Irish Songstress Sinead O’Connor Has Some Regrets, and That’s Okay

For Sinéad O’Connor, who rose to fame in the late ‘80s and early ‘90s, regret is monumental, and among the things she recounts in her documentary is her dramatic exile from the pop mainstream. “I did suffer through a lot, because everybody felt it was okay to kick the sh** out of me,” she shares as the film opens. “I regret that I was so sad because of it. I regret that I spent so many years very lonely and isolated.”

Sineìad O’Connor performing in Dublin at the Olympic Ballroom in 1988

The trailblazing artist was no stranger to controversy in the early ’90s.  With a list of antics that included her bashing of the Vatican, which struck a sour note, to condemning the hypocrisy of then Prime Minister, Margaret Thatcher for allowing a racist climate to fester in the U.K., this was an artist and activist well ahead of her time. Everybody in music usually has a story in terms of their upbringing and what they went through and for Sinéad, who wasn’t afraid to voice her religious or political views, fame hit her hard, fast and mercilessly.

Sineìad by SHEILA ROCK

“There was no therapy while I was growing up, so the reason I got into music was therapy,” she shares in another scene. “I never set out to be a pop star.” In the documentary, she initially emerges as a shy introvert who expressed herself predominantly through music. There are videos, and performances alongside previously unseen footage as she reflects on events from a present-day perspective sharing the pressure, she received from her record company to terminate her first pregnancy, her troubled childhood, and living in a patriarchal society, which didn’t place her as equal to her male peers. Sinéad went through several schools growing up, we learn, as we see glimpses of her life starting in the early ’80s.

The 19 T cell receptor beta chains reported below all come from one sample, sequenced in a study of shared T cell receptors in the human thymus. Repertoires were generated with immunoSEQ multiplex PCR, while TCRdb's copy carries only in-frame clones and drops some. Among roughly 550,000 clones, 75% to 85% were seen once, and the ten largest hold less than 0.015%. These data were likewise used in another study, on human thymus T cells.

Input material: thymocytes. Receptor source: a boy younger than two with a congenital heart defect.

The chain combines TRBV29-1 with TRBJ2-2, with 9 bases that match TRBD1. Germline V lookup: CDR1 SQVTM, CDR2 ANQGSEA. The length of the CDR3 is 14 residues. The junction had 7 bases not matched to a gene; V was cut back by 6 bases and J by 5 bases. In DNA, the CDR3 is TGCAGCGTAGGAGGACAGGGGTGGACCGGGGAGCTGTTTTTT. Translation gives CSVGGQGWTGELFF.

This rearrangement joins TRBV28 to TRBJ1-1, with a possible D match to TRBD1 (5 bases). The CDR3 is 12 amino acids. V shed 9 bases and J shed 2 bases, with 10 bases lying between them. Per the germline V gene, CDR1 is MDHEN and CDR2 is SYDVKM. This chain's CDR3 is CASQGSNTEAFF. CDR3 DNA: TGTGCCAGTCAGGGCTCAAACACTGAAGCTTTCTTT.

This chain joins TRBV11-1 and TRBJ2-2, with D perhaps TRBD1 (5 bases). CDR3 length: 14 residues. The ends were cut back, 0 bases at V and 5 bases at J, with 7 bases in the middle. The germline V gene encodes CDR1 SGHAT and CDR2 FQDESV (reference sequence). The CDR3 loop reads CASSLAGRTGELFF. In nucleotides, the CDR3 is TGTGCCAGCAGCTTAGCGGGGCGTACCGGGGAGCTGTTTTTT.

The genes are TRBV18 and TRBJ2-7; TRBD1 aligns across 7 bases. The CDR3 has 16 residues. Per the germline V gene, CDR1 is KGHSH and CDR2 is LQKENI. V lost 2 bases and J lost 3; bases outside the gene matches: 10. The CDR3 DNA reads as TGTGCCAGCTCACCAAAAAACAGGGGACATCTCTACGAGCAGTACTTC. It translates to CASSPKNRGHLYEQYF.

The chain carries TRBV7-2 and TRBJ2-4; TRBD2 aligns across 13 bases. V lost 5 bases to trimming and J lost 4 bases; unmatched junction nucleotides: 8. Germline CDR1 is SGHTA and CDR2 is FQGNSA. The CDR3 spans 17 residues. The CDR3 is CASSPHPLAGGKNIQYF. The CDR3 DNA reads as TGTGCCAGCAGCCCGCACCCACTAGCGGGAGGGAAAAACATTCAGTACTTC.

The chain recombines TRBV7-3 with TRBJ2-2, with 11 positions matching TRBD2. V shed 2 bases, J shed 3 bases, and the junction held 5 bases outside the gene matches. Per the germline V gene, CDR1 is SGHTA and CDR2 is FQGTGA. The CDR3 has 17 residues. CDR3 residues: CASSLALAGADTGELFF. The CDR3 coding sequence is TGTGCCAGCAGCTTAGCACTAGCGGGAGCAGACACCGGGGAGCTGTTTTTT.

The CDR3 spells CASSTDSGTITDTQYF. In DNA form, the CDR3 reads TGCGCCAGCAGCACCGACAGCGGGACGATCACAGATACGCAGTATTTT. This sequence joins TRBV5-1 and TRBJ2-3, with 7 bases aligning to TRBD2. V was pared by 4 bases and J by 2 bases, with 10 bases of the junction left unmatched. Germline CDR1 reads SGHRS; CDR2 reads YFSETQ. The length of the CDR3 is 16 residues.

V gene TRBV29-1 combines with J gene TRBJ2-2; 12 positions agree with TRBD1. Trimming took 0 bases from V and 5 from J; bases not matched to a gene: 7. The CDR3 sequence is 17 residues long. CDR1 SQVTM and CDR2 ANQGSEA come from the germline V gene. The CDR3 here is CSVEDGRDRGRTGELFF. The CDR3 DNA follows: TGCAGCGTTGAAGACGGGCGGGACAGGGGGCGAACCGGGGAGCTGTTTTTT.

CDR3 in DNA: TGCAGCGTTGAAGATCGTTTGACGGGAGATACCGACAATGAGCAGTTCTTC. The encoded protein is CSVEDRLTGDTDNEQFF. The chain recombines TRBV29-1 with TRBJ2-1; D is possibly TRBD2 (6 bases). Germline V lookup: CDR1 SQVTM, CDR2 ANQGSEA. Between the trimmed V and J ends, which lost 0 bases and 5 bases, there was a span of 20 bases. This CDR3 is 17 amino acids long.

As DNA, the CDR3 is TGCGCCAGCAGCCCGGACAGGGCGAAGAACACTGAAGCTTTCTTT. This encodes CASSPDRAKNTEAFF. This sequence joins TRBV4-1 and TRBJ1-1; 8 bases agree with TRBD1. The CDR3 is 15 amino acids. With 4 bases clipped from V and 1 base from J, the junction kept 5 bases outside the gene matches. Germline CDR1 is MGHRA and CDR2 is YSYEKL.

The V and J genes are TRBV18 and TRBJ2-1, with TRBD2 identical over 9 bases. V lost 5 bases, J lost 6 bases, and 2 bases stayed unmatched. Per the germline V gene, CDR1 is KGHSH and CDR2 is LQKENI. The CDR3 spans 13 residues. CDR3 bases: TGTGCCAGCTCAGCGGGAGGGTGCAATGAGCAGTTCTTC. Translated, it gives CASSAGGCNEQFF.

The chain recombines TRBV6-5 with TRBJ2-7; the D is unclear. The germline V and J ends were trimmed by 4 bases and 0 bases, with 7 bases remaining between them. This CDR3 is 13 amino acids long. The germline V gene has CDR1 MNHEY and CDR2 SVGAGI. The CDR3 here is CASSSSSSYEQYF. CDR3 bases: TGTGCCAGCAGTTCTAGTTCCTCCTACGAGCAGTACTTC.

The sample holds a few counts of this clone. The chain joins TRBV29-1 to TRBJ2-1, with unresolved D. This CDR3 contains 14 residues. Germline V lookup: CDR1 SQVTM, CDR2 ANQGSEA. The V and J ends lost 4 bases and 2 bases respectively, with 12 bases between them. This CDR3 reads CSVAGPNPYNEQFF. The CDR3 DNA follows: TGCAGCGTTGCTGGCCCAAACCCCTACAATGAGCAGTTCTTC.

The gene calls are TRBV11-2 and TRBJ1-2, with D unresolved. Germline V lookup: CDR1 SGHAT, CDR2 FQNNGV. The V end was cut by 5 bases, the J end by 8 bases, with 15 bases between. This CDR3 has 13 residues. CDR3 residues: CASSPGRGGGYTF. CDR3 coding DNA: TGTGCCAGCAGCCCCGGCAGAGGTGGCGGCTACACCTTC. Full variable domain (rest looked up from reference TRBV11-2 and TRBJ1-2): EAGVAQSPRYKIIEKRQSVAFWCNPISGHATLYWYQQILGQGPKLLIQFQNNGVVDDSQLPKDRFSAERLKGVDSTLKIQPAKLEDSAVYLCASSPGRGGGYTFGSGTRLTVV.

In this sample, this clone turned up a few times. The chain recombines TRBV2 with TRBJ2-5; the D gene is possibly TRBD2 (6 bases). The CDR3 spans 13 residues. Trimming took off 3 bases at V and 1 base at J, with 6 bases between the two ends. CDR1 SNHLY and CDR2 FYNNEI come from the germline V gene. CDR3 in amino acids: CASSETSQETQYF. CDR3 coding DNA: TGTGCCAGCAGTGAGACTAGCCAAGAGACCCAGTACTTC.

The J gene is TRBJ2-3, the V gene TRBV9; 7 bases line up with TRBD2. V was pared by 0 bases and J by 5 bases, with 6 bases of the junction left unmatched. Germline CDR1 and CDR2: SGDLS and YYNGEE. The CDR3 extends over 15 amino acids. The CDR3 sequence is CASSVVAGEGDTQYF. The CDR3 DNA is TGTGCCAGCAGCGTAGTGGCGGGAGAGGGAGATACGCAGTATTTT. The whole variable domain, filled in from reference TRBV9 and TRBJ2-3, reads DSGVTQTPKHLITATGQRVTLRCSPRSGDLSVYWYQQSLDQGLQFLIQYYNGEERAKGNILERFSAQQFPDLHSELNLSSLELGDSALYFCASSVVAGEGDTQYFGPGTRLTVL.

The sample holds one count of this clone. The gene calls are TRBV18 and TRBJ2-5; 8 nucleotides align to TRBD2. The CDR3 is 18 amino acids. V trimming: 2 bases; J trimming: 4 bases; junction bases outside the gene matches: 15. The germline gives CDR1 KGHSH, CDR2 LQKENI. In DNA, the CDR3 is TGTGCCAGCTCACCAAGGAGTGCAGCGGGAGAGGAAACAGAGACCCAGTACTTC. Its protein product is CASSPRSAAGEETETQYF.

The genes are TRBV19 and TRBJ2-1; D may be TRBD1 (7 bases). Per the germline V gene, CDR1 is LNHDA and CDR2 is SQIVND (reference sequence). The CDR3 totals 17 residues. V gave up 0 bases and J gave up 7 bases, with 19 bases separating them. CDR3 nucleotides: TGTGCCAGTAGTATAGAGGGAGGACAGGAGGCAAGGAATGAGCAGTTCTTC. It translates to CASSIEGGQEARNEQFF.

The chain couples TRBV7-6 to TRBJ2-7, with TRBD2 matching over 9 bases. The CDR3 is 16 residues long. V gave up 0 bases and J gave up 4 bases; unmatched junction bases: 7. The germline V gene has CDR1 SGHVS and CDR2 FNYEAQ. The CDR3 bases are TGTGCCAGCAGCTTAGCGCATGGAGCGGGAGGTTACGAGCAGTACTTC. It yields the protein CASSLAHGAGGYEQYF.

Aptly titled “Nothing Compares” after her hit single “Nothing Compares 2 U,” which propelled her to fame, the singer is candid about her life and the choices she made. “I was always made out to be crazy and I don’t blame anybody for thinking that I’m crazy,” she shares in another scene. “I understand that now.’”

Directed by Kathryn Ferguson, there are interviews with her first husband John Reynolds, keyboardist Mike Clowes, childhood friends, her former publicist and rapper Chuck D. Sinéad also straddled many musical genres and was vocal about finding solace in reggae music and the Rastafarian faith and even recorded a reggae album titled “Throw Down Your Arms” with Sly & Robbie.

Sinead photo by Colm Henry

The film presents a richly cinematic portrait of this controversial icon and brilliantly charts her phenomenal rise to worldwide fame examining how she used her voice at the height of her stardom. In “Nothing Compares” the message is clear:  Regret is self-defeating, backward-looking, and as the documentary closes, we see a mature Sinéad, bare feet and belting out her 1994 track “Thank You for Hearing Me.”

“Nothing Compares” is available to stream for SHOWTIME subscribers Friday, September 30 ahead of its on-air premiere Sunday, October 2 at 10 p.m. ET/PT.

Samantha Ofole-Prince is a journalist and movie critic who covers industry-specific news that includes television and film. She serves as the Entertainment Editor for Trendy Africa. Photos Courtesy of Showtime

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